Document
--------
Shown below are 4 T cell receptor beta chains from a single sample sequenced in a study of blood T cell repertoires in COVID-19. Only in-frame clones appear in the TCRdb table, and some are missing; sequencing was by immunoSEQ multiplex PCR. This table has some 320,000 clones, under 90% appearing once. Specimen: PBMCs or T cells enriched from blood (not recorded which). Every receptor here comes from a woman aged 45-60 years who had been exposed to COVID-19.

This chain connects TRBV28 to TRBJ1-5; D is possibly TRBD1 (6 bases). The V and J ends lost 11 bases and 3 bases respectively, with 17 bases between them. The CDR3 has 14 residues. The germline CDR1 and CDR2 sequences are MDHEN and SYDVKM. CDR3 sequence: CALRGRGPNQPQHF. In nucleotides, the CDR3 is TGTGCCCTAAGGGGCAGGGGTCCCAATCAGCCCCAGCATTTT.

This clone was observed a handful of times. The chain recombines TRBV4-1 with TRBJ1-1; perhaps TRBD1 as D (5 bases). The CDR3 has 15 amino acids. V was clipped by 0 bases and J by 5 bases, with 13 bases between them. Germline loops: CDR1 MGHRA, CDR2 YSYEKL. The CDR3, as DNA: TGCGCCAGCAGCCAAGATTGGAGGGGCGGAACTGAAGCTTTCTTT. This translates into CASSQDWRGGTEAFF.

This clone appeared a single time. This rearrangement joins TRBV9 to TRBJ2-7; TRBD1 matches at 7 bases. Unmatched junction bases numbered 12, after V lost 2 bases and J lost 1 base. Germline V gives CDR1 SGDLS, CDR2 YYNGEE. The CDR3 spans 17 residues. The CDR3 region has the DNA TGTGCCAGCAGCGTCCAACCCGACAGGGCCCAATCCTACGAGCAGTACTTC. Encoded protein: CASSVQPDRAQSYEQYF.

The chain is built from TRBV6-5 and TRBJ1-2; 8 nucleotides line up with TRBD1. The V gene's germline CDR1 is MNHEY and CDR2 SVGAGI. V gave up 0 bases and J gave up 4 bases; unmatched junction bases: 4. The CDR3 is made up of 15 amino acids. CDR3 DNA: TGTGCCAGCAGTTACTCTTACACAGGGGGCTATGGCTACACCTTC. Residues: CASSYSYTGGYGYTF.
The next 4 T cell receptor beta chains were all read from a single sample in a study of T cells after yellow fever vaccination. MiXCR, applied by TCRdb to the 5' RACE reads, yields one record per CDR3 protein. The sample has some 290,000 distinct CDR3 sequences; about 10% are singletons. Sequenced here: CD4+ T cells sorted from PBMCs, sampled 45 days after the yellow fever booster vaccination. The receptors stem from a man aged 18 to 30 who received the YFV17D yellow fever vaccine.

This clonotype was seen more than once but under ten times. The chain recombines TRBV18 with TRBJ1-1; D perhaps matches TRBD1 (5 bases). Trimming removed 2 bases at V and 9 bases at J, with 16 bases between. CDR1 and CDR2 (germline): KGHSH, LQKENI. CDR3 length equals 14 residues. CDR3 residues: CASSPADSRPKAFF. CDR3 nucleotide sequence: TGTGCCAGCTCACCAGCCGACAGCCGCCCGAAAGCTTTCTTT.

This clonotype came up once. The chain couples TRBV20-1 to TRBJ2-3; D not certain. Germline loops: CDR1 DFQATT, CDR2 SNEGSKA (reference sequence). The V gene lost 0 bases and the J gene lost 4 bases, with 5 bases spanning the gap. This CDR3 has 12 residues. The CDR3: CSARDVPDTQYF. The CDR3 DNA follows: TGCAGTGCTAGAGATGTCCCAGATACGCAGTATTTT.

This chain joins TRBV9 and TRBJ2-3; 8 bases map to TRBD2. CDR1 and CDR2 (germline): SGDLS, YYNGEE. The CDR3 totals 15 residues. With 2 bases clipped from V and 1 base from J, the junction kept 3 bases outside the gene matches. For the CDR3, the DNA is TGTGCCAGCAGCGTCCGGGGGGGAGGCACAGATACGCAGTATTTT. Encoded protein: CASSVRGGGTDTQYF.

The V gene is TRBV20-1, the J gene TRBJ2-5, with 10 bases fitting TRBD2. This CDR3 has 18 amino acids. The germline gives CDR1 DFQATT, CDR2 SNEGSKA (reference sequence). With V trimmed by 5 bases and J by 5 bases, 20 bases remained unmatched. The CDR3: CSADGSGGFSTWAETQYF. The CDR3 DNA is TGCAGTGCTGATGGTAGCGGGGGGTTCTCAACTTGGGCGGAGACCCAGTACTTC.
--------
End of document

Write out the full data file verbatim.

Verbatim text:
Shown below are 4 T cell receptor beta chains from a single sample sequenced in a study of blood T cell repertoires in COVID-19. Only in-frame clones appear in the TCRdb table, and some are missing; sequencing was by immunoSEQ multiplex PCR. This table has some 320,000 clones, under 90% appearing once. Specimen: PBMCs or T cells enriched from blood (not recorded which). Every receptor here comes from a woman aged 45-60 years who had been exposed to COVID-19.

This chain connects TRBV28 to TRBJ1-5; D is possibly TRBD1 (6 bases). The V and J ends lost 11 bases and 3 bases respectively, with 17 bases between them. The CDR3 has 14 residues. The germline CDR1 and CDR2 sequences are MDHEN and SYDVKM. CDR3 sequence: CALRGRGPNQPQHF. In nucleotides, the CDR3 is TGTGCCCTAAGGGGCAGGGGTCCCAATCAGCCCCAGCATTTT.

This clone was observed a handful of times. The chain recombines TRBV4-1 with TRBJ1-1; perhaps TRBD1 as D (5 bases). The CDR3 has 15 amino acids. V was clipped by 0 bases and J by 5 bases, with 13 bases between them. Germline loops: CDR1 MGHRA, CDR2 YSYEKL. The CDR3, as DNA: TGCGCCAGCAGCCAAGATTGGAGGGGCGGAACTGAAGCTTTCTTT. This translates into CASSQDWRGGTEAFF.

This clone appeared a single time. This rearrangement joins TRBV9 to TRBJ2-7; TRBD1 matches at 7 bases. Unmatched junction bases numbered 12, after V lost 2 bases and J lost 1 base. Germline V gives CDR1 SGDLS, CDR2 YYNGEE. The CDR3 spans 17 residues. The CDR3 region has the DNA TGTGCCAGCAGCGTCCAACCCGACAGGGCCCAATCCTACGAGCAGTACTTC. Encoded protein: CASSVQPDRAQSYEQYF.

The chain is built from TRBV6-5 and TRBJ1-2; 8 nucleotides line up with TRBD1. The V gene's germline CDR1 is MNHEY and CDR2 SVGAGI. V gave up 0 bases and J gave up 4 bases; unmatched junction bases: 4. The CDR3 is made up of 15 amino acids. CDR3 DNA: TGTGCCAGCAGTTACTCTTACACAGGGGGCTATGGCTACACCTTC. Residues: CASSYSYTGGYGYTF.
The next 4 T cell receptor beta chains were all read from a single sample in a study of T cells after yellow fever vaccination. MiXCR, applied by TCRdb to the 5' RACE reads, yields one record per CDR3 protein. The sample has some 290,000 distinct CDR3 sequences; about 10% are singletons. Sequenced here: CD4+ T cells sorted from PBMCs, sampled 45 days after the yellow fever booster vaccination. The receptors stem from a man aged 18 to 30 who received the YFV17D yellow fever vaccine.

This clonotype was seen more than once but under ten times. The chain recombines TRBV18 with TRBJ1-1; D perhaps matches TRBD1 (5 bases). Trimming removed 2 bases at V and 9 bases at J, with 16 bases between. CDR1 and CDR2 (germline): KGHSH, LQKENI. CDR3 length equals 14 residues. CDR3 residues: CASSPADSRPKAFF. CDR3 nucleotide sequence: TGTGCCAGCTCACCAGCCGACAGCCGCCCGAAAGCTTTCTTT.

This clonotype came up once. The chain couples TRBV20-1 to TRBJ2-3; D not certain. Germline loops: CDR1 DFQATT, CDR2 SNEGSKA (reference sequence). The V gene lost 0 bases and the J gene lost 4 bases, with 5 bases spanning the gap. This CDR3 has 12 residues. The CDR3: CSARDVPDTQYF. The CDR3 DNA follows: TGCAGTGCTAGAGATGTCCCAGATACGCAGTATTTT.

This chain joins TRBV9 and TRBJ2-3; 8 bases map to TRBD2. CDR1 and CDR2 (germline): SGDLS, YYNGEE. The CDR3 totals 15 residues. With 2 bases clipped from V and 1 base from J, the junction kept 3 bases outside the gene matches. For the CDR3, the DNA is TGTGCCAGCAGCGTCCGGGGGGGAGGCACAGATACGCAGTATTTT. Encoded protein: CASSVRGGGTDTQYF.

The V gene is TRBV20-1, the J gene TRBJ2-5, with 10 bases fitting TRBD2. This CDR3 has 18 amino acids. The germline gives CDR1 DFQATT, CDR2 SNEGSKA (reference sequence). With V trimmed by 5 bases and J by 5 bases, 20 bases remained unmatched. The CDR3: CSADGSGGFSTWAETQYF. The CDR3 DNA is TGCAGTGCTGATGGTAGCGGGGGGTTCTCAACTTGGGCGGAGACCCAGTACTTC.